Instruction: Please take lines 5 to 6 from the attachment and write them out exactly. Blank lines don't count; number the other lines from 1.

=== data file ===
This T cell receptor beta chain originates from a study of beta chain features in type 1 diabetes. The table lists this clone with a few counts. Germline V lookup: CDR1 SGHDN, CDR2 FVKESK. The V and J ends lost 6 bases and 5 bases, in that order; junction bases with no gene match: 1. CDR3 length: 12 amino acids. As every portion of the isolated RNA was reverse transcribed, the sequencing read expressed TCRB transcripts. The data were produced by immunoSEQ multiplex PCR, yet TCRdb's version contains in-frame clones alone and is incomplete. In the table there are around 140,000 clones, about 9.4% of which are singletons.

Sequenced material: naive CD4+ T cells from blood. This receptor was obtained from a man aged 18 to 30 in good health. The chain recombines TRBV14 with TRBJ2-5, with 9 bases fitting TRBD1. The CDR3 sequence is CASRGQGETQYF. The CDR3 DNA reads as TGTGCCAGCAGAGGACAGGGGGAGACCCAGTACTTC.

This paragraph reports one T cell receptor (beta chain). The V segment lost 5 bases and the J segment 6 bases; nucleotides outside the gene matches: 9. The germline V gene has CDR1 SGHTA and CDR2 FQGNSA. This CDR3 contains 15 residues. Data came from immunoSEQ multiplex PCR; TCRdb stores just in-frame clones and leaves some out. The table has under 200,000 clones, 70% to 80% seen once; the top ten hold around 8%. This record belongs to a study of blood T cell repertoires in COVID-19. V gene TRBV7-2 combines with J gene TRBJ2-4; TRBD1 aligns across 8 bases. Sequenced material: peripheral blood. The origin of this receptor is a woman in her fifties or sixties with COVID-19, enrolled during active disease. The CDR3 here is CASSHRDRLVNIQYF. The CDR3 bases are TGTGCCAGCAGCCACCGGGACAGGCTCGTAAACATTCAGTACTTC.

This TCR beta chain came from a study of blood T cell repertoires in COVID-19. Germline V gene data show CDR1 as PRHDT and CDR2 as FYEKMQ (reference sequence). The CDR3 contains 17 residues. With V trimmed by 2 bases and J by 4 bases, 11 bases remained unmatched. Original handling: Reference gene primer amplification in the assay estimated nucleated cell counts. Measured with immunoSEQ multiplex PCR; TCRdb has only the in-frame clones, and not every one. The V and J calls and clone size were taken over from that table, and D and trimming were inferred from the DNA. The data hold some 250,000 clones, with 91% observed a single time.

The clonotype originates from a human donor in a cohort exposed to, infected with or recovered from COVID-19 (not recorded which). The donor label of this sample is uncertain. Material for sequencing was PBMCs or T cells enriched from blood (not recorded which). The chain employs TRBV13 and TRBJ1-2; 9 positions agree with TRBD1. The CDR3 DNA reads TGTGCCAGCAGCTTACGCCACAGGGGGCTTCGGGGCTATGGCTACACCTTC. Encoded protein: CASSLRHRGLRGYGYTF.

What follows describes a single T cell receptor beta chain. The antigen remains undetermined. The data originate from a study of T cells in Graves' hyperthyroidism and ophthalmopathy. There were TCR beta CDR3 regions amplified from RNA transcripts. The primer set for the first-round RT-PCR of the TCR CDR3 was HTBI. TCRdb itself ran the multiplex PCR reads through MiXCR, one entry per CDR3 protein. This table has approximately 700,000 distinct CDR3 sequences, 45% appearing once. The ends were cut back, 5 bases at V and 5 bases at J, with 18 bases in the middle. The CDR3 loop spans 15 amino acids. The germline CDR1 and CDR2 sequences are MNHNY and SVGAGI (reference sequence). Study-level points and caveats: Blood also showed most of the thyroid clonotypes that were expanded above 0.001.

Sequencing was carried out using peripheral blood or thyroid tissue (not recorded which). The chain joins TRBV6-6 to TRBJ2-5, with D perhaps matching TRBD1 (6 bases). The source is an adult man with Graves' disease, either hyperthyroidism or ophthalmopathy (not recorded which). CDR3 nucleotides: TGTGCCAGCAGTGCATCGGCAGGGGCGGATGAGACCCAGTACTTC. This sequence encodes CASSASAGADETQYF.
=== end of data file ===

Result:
The clonotype originates from a human donor in a cohort exposed to, infected with or recovered from COVID-19 (not recorded which). The donor label of this sample is uncertain. Material for sequencing was PBMCs or T cells enriched from blood (not recorded which). The chain employs TRBV13 and TRBJ1-2; 9 positions agree with TRBD1. The CDR3 DNA reads TGTGCCAGCAGCTTACGCCACAGGGGGCTTCGGGGCTATGGCTACACCTTC. Encoded protein: CASSLRHRGLRGYGYTF.

What follows describes a single T cell receptor beta chain. The antigen remains undetermined. The data originate from a study of T cells in Graves' hyperthyroidism and ophthalmopathy. There were TCR beta CDR3 regions amplified from RNA transcripts. The primer set for the first-round RT-PCR of the TCR CDR3 was HTBI. TCRdb itself ran the multiplex PCR reads through MiXCR, one entry per CDR3 protein. This table has approximately 700,000 distinct CDR3 sequences, 45% appearing once. The ends were cut back, 5 bases at V and 5 bases at J, with 18 bases in the middle. The CDR3 loop spans 15 amino acids. The germline CDR1 and CDR2 sequences are MNHNY and SVGAGI (reference sequence). Study-level points and caveats: Blood also showed most of the thyroid clonotypes that were expanded above 0.001.